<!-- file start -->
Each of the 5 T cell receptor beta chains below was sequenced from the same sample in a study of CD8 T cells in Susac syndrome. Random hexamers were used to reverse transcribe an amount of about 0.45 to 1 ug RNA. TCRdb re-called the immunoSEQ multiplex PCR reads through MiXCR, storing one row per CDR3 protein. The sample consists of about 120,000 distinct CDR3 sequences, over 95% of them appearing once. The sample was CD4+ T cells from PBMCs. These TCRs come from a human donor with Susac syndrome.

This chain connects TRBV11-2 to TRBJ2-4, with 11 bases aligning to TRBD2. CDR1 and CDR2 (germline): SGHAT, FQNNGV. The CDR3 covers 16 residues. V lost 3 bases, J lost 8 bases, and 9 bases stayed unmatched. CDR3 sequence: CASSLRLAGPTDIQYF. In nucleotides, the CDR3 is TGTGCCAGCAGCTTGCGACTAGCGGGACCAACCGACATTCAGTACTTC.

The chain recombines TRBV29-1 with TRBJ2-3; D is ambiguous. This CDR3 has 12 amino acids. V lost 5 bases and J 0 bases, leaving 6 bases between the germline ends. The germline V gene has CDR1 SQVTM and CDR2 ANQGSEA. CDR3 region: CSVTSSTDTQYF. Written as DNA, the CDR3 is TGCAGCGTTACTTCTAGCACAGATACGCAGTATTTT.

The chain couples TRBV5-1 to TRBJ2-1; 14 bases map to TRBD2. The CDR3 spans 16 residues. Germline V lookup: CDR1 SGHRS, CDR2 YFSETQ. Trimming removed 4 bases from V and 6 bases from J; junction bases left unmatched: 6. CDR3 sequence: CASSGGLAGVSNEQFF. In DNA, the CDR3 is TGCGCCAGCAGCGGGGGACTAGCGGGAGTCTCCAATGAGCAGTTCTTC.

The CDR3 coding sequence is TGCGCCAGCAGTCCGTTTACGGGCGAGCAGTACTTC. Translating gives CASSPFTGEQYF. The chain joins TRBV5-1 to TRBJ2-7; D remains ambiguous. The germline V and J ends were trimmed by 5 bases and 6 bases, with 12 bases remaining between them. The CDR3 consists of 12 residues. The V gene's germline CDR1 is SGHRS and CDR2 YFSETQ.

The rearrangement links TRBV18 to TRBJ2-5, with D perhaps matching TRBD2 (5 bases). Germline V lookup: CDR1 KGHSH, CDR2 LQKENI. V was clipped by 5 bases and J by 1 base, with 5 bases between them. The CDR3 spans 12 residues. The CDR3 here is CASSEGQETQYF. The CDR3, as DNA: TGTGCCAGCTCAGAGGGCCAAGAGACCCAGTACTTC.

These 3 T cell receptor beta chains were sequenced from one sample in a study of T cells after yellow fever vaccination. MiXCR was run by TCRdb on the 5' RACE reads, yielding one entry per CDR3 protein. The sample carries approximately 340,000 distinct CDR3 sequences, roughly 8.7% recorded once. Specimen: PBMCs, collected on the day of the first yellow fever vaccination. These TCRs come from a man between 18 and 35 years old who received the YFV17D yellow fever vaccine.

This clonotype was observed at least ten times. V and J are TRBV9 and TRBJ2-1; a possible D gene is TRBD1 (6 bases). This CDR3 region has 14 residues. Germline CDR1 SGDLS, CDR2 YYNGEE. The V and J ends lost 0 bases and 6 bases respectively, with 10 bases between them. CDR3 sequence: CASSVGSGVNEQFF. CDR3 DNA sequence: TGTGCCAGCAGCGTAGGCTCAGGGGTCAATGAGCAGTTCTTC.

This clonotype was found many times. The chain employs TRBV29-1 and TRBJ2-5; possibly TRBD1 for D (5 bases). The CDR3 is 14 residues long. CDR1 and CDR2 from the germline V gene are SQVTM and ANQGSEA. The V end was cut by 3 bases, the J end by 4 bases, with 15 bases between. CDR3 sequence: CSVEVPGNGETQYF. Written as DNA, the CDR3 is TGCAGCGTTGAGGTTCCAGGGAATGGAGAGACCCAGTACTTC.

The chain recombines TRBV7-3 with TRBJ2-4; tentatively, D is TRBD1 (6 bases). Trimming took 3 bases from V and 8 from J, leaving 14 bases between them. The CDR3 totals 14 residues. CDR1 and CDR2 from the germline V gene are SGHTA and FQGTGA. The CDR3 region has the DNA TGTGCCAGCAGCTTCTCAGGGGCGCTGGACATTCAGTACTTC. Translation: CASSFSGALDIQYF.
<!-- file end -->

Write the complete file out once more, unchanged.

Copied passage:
Each of the 5 T cell receptor beta chains below was sequenced from the same sample in a study of CD8 T cells in Susac syndrome. Random hexamers were used to reverse transcribe an amount of about 0.45 to 1 ug RNA. TCRdb re-called the immunoSEQ multiplex PCR reads through MiXCR, storing one row per CDR3 protein. The sample consists of about 120,000 distinct CDR3 sequences, over 95% of them appearing once. The sample was CD4+ T cells from PBMCs. These TCRs come from a human donor with Susac syndrome.

This chain connects TRBV11-2 to TRBJ2-4, with 11 bases aligning to TRBD2. CDR1 and CDR2 (germline): SGHAT, FQNNGV. The CDR3 covers 16 residues. V lost 3 bases, J lost 8 bases, and 9 bases stayed unmatched. CDR3 sequence: CASSLRLAGPTDIQYF. In nucleotides, the CDR3 is TGTGCCAGCAGCTTGCGACTAGCGGGACCAACCGACATTCAGTACTTC.

The chain recombines TRBV29-1 with TRBJ2-3; D is ambiguous. This CDR3 has 12 amino acids. V lost 5 bases and J 0 bases, leaving 6 bases between the germline ends. The germline V gene has CDR1 SQVTM and CDR2 ANQGSEA. CDR3 region: CSVTSSTDTQYF. Written as DNA, the CDR3 is TGCAGCGTTACTTCTAGCACAGATACGCAGTATTTT.

The chain couples TRBV5-1 to TRBJ2-1; 14 bases map to TRBD2. The CDR3 spans 16 residues. Germline V lookup: CDR1 SGHRS, CDR2 YFSETQ. Trimming removed 4 bases from V and 6 bases from J; junction bases left unmatched: 6. CDR3 sequence: CASSGGLAGVSNEQFF. In DNA, the CDR3 is TGCGCCAGCAGCGGGGGACTAGCGGGAGTCTCCAATGAGCAGTTCTTC.

The CDR3 coding sequence is TGCGCCAGCAGTCCGTTTACGGGCGAGCAGTACTTC. Translating gives CASSPFTGEQYF. The chain joins TRBV5-1 to TRBJ2-7; D remains ambiguous. The germline V and J ends were trimmed by 5 bases and 6 bases, with 12 bases remaining between them. The CDR3 consists of 12 residues. The V gene's germline CDR1 is SGHRS and CDR2 YFSETQ.

The rearrangement links TRBV18 to TRBJ2-5, with D perhaps matching TRBD2 (5 bases). Germline V lookup: CDR1 KGHSH, CDR2 LQKENI. V was clipped by 5 bases and J by 1 base, with 5 bases between them. The CDR3 spans 12 residues. The CDR3 here is CASSEGQETQYF. The CDR3, as DNA: TGTGCCAGCTCAGAGGGCCAAGAGACCCAGTACTTC.

These 3 T cell receptor beta chains were sequenced from one sample in a study of T cells after yellow fever vaccination. MiXCR was run by TCRdb on the 5' RACE reads, yielding one entry per CDR3 protein. The sample carries approximately 340,000 distinct CDR3 sequences, roughly 8.7% recorded once. Specimen: PBMCs, collected on the day of the first yellow fever vaccination. These TCRs come from a man between 18 and 35 years old who received the YFV17D yellow fever vaccine.

This clonotype was observed at least ten times. V and J are TRBV9 and TRBJ2-1; a possible D gene is TRBD1 (6 bases). This CDR3 region has 14 residues. Germline CDR1 SGDLS, CDR2 YYNGEE. The V and J ends lost 0 bases and 6 bases respectively, with 10 bases between them. CDR3 sequence: CASSVGSGVNEQFF. CDR3 DNA sequence: TGTGCCAGCAGCGTAGGCTCAGGGGTCAATGAGCAGTTCTTC.

This clonotype was found many times. The chain employs TRBV29-1 and TRBJ2-5; possibly TRBD1 for D (5 bases). The CDR3 is 14 residues long. CDR1 and CDR2 from the germline V gene are SQVTM and ANQGSEA. The V end was cut by 3 bases, the J end by 4 bases, with 15 bases between. CDR3 sequence: CSVEVPGNGETQYF. Written as DNA, the CDR3 is TGCAGCGTTGAGGTTCCAGGGAATGGAGAGACCCAGTACTTC.

The chain recombines TRBV7-3 with TRBJ2-4; tentatively, D is TRBD1 (6 bases). Trimming took 3 bases from V and 8 from J, leaving 14 bases between them. The CDR3 totals 14 residues. CDR1 and CDR2 from the germline V gene are SGHTA and FQGTGA. The CDR3 region has the DNA TGTGCCAGCAGCTTCTCAGGGGCGCTGGACATTCAGTACTTC. Translation: CASSFSGALDIQYF.